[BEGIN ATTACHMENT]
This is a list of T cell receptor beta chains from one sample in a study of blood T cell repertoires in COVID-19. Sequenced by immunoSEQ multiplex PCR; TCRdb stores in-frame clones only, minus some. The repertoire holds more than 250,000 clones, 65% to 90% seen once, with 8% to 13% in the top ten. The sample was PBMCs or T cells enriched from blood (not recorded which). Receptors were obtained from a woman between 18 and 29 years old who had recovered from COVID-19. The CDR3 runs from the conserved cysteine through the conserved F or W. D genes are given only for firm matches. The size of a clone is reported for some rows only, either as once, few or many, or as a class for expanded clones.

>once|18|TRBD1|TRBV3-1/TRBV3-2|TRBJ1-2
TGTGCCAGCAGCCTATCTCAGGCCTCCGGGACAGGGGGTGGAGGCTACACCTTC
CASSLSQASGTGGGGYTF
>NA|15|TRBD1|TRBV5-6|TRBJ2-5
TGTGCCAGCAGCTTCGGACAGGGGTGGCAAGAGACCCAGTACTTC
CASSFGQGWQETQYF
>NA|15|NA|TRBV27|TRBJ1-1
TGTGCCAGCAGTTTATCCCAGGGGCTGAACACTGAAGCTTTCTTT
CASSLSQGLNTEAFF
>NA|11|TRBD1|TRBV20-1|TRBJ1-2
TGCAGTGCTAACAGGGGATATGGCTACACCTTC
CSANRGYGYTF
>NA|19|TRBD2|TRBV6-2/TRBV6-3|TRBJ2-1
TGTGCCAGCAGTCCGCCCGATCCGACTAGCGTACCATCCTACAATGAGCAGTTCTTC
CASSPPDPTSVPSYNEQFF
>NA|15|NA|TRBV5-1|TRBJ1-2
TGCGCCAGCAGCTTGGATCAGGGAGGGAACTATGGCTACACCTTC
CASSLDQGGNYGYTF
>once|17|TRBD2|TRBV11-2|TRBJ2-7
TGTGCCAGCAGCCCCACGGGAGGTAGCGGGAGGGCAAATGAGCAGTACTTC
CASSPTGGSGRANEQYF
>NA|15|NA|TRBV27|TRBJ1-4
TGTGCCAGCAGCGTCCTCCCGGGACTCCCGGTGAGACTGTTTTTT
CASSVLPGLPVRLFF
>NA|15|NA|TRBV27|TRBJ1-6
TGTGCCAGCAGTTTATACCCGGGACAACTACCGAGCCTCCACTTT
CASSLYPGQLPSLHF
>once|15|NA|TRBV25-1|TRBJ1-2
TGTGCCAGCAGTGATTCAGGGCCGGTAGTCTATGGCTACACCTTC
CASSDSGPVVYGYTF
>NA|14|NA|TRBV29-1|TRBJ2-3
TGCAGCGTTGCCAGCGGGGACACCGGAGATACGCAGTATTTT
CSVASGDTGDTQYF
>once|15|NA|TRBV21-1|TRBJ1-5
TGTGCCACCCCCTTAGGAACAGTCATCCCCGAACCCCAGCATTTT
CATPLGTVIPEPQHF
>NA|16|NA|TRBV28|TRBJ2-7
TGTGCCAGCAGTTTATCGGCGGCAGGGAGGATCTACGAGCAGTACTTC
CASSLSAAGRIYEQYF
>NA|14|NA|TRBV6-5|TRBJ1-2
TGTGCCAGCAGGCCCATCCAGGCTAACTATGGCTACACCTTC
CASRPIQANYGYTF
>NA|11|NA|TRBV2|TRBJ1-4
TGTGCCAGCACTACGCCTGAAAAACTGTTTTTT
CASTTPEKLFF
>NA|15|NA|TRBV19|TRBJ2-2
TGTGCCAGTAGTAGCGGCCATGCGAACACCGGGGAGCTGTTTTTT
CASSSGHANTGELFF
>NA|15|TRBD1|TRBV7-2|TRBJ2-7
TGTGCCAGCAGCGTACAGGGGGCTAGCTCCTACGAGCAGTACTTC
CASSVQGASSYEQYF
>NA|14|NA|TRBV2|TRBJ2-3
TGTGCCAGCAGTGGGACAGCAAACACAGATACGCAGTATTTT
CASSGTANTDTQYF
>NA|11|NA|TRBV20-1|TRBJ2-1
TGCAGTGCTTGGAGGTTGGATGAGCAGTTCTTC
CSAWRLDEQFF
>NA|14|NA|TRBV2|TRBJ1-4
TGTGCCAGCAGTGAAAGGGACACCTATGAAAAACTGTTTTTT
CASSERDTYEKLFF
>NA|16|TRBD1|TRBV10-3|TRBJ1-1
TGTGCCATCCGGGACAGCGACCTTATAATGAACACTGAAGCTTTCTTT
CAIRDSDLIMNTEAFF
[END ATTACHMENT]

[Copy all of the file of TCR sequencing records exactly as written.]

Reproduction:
This is a list of T cell receptor beta chains from one sample in a study of blood T cell repertoires in COVID-19. Sequenced by immunoSEQ multiplex PCR; TCRdb stores in-frame clones only, minus some. The repertoire holds more than 250,000 clones, 65% to 90% seen once, with 8% to 13% in the top ten. The sample was PBMCs or T cells enriched from blood (not recorded which). Receptors were obtained from a woman between 18 and 29 years old who had recovered from COVID-19. The CDR3 runs from the conserved cysteine through the conserved F or W. D genes are given only for firm matches. The size of a clone is reported for some rows only, either as once, few or many, or as a class for expanded clones.

>once|18|TRBD1|TRBV3-1/TRBV3-2|TRBJ1-2
TGTGCCAGCAGCCTATCTCAGGCCTCCGGGACAGGGGGTGGAGGCTACACCTTC
CASSLSQASGTGGGGYTF
>NA|15|TRBD1|TRBV5-6|TRBJ2-5
TGTGCCAGCAGCTTCGGACAGGGGTGGCAAGAGACCCAGTACTTC
CASSFGQGWQETQYF
>NA|15|NA|TRBV27|TRBJ1-1
TGTGCCAGCAGTTTATCCCAGGGGCTGAACACTGAAGCTTTCTTT
CASSLSQGLNTEAFF
>NA|11|TRBD1|TRBV20-1|TRBJ1-2
TGCAGTGCTAACAGGGGATATGGCTACACCTTC
CSANRGYGYTF
>NA|19|TRBD2|TRBV6-2/TRBV6-3|TRBJ2-1
TGTGCCAGCAGTCCGCCCGATCCGACTAGCGTACCATCCTACAATGAGCAGTTCTTC
CASSPPDPTSVPSYNEQFF
>NA|15|NA|TRBV5-1|TRBJ1-2
TGCGCCAGCAGCTTGGATCAGGGAGGGAACTATGGCTACACCTTC
CASSLDQGGNYGYTF
>once|17|TRBD2|TRBV11-2|TRBJ2-7
TGTGCCAGCAGCCCCACGGGAGGTAGCGGGAGGGCAAATGAGCAGTACTTC
CASSPTGGSGRANEQYF
>NA|15|NA|TRBV27|TRBJ1-4
TGTGCCAGCAGCGTCCTCCCGGGACTCCCGGTGAGACTGTTTTTT
CASSVLPGLPVRLFF
>NA|15|NA|TRBV27|TRBJ1-6
TGTGCCAGCAGTTTATACCCGGGACAACTACCGAGCCTCCACTTT
CASSLYPGQLPSLHF
>once|15|NA|TRBV25-1|TRBJ1-2
TGTGCCAGCAGTGATTCAGGGCCGGTAGTCTATGGCTACACCTTC
CASSDSGPVVYGYTF
>NA|14|NA|TRBV29-1|TRBJ2-3
TGCAGCGTTGCCAGCGGGGACACCGGAGATACGCAGTATTTT
CSVASGDTGDTQYF
>once|15|NA|TRBV21-1|TRBJ1-5
TGTGCCACCCCCTTAGGAACAGTCATCCCCGAACCCCAGCATTTT
CATPLGTVIPEPQHF
>NA|16|NA|TRBV28|TRBJ2-7
TGTGCCAGCAGTTTATCGGCGGCAGGGAGGATCTACGAGCAGTACTTC
CASSLSAAGRIYEQYF
>NA|14|NA|TRBV6-5|TRBJ1-2
TGTGCCAGCAGGCCCATCCAGGCTAACTATGGCTACACCTTC
CASRPIQANYGYTF
>NA|11|NA|TRBV2|TRBJ1-4
TGTGCCAGCACTACGCCTGAAAAACTGTTTTTT
CASTTPEKLFF
>NA|15|NA|TRBV19|TRBJ2-2
TGTGCCAGTAGTAGCGGCCATGCGAACACCGGGGAGCTGTTTTTT
CASSSGHANTGELFF
>NA|15|TRBD1|TRBV7-2|TRBJ2-7
TGTGCCAGCAGCGTACAGGGGGCTAGCTCCTACGAGCAGTACTTC
CASSVQGASSYEQYF
>NA|14|NA|TRBV2|TRBJ2-3
TGTGCCAGCAGTGGGACAGCAAACACAGATACGCAGTATTTT
CASSGTANTDTQYF
>NA|11|NA|TRBV20-1|TRBJ2-1
TGCAGTGCTTGGAGGTTGGATGAGCAGTTCTTC
CSAWRLDEQFF
>NA|14|NA|TRBV2|TRBJ1-4
TGTGCCAGCAGTGAAAGGGACACCTATGAAAAACTGTTTTTT
CASSERDTYEKLFF
>NA|16|TRBD1|TRBV10-3|TRBJ1-1
TGTGCCATCCGGGACAGCGACCTTATAATGAACACTGAAGCTTTCTTT
CAIRDSDLIMNTEAFF